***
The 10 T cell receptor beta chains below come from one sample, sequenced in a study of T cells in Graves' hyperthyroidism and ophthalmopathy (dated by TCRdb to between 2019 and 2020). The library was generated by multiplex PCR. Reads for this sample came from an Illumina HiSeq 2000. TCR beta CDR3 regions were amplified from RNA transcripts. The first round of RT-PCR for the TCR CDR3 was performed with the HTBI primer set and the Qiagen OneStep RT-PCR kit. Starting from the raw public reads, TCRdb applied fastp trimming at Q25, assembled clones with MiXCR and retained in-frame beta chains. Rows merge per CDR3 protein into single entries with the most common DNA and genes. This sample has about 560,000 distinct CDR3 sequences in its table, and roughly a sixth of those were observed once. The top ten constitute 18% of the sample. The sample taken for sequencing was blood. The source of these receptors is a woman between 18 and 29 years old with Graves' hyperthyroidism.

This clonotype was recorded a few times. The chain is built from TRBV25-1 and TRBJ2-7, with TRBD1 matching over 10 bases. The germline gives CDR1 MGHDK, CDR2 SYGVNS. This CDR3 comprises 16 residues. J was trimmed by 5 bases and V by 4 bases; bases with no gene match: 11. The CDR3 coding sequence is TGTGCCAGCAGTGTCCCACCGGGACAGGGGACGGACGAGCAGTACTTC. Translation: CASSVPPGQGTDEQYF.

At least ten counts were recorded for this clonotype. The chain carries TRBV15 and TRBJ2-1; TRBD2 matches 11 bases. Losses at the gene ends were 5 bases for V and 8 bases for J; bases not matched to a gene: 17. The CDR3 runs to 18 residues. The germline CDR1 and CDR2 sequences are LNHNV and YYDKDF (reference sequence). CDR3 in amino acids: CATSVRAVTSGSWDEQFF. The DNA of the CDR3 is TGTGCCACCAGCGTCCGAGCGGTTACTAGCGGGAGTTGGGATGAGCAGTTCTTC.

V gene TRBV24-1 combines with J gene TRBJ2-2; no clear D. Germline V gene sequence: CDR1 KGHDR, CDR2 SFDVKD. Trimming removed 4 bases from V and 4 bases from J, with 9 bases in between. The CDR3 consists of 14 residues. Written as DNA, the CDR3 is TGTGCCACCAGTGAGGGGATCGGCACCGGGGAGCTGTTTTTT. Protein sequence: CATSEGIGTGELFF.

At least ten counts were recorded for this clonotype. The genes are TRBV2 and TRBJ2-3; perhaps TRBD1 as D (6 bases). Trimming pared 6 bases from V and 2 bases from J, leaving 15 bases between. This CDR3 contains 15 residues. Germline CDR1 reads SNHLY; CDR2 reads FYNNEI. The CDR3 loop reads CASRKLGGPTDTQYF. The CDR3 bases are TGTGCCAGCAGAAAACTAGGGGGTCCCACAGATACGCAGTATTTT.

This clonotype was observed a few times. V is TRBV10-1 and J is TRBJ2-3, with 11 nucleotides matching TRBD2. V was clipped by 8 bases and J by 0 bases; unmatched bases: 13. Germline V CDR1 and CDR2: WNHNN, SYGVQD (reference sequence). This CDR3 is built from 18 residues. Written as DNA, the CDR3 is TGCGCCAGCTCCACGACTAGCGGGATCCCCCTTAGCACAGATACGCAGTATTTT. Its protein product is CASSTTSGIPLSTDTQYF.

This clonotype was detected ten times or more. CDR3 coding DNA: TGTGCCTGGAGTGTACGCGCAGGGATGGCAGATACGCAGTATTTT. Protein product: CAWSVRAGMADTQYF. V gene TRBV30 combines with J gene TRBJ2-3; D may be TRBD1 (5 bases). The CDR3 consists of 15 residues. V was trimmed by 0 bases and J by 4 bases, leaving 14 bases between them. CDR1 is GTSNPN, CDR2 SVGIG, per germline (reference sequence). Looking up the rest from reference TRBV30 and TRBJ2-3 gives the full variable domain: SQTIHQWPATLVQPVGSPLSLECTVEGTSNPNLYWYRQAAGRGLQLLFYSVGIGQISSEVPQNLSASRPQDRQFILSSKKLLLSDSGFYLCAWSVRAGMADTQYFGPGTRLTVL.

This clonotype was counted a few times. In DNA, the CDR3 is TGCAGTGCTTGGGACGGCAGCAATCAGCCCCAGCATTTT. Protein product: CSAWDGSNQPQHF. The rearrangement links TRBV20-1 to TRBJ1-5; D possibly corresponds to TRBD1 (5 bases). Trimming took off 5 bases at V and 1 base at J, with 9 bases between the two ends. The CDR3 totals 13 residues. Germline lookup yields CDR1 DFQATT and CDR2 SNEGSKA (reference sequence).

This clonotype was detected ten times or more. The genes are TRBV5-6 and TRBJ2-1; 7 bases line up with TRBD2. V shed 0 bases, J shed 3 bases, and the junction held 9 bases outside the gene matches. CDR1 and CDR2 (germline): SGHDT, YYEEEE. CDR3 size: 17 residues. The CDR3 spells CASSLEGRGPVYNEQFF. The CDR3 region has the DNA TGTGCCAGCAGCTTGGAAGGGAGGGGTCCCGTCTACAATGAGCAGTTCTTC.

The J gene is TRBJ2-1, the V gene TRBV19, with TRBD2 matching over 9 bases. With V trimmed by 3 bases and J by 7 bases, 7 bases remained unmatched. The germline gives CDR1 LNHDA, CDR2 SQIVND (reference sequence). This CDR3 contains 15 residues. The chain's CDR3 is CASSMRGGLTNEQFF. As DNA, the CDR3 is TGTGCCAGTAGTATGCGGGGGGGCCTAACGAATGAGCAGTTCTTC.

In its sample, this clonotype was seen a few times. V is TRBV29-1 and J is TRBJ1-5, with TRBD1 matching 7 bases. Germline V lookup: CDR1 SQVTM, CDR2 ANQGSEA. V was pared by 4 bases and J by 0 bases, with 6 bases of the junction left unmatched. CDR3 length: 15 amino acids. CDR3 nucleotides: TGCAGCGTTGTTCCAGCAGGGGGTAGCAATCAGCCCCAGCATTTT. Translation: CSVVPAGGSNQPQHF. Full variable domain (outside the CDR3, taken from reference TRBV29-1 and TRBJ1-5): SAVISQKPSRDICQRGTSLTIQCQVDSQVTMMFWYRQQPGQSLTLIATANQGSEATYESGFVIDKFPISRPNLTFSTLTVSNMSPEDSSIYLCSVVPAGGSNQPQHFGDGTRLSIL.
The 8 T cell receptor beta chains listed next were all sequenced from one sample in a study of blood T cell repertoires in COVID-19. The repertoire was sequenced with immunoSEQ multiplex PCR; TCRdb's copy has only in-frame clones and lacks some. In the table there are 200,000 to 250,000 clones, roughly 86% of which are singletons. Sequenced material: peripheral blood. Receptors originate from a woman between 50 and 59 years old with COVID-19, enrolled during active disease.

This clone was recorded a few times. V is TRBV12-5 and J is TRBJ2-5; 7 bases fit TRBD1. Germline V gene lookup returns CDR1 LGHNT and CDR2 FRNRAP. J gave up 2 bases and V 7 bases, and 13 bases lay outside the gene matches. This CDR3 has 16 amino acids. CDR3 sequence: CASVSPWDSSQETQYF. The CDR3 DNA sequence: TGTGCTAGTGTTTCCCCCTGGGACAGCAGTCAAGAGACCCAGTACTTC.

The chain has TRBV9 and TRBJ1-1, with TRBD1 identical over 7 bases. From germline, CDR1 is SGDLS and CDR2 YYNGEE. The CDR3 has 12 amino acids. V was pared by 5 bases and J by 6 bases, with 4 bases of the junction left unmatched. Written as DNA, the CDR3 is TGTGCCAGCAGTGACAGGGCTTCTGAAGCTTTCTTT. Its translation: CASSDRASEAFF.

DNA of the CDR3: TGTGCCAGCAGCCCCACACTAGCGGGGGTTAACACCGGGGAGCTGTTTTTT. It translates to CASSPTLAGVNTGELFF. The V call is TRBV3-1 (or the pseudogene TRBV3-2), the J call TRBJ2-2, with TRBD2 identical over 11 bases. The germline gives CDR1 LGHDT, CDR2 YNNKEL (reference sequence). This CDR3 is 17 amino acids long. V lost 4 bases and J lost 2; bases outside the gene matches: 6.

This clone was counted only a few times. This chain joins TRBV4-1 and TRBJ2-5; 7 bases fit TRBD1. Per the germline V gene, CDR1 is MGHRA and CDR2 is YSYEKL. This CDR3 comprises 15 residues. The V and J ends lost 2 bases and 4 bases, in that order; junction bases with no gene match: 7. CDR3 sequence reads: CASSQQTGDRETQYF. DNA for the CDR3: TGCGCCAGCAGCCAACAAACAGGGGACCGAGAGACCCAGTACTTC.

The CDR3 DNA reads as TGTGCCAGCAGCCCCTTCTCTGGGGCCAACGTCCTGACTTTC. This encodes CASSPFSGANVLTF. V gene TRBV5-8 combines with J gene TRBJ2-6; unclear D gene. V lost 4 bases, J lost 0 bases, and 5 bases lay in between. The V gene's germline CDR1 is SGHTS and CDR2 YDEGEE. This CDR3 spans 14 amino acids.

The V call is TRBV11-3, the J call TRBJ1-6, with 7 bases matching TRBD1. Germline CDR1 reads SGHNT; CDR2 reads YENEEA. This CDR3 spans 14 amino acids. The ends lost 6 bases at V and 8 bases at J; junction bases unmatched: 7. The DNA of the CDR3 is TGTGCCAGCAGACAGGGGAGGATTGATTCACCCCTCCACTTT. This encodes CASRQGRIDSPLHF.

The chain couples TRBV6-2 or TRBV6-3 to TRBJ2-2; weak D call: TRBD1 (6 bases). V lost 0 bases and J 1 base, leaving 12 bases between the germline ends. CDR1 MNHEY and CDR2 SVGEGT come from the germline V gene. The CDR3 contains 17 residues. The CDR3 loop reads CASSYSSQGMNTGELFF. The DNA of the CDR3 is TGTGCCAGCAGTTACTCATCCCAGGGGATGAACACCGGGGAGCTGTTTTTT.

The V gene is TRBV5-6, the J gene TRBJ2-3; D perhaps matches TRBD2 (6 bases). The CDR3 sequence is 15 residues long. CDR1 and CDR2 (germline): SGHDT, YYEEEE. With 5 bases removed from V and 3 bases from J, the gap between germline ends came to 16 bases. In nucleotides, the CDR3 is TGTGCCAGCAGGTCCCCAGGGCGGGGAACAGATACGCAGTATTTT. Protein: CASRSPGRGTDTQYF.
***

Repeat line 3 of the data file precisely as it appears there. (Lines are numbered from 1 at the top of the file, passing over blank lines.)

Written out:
At least ten counts were recorded for this clonotype. The chain carries TRBV15 and TRBJ2-1; TRBD2 matches 11 bases. Losses at the gene ends were 5 bases for V and 8 bases for J; bases not matched to a gene: 17. The CDR3 runs to 18 residues. The germline CDR1 and CDR2 sequences are LNHNV and YYDKDF (reference sequence). CDR3 in amino acids: CATSVRAVTSGSWDEQFF. The DNA of the CDR3 is TGTGCCACCAGCGTCCGAGCGGTTACTAGCGGGAGTTGGGATGAGCAGTTCTTC.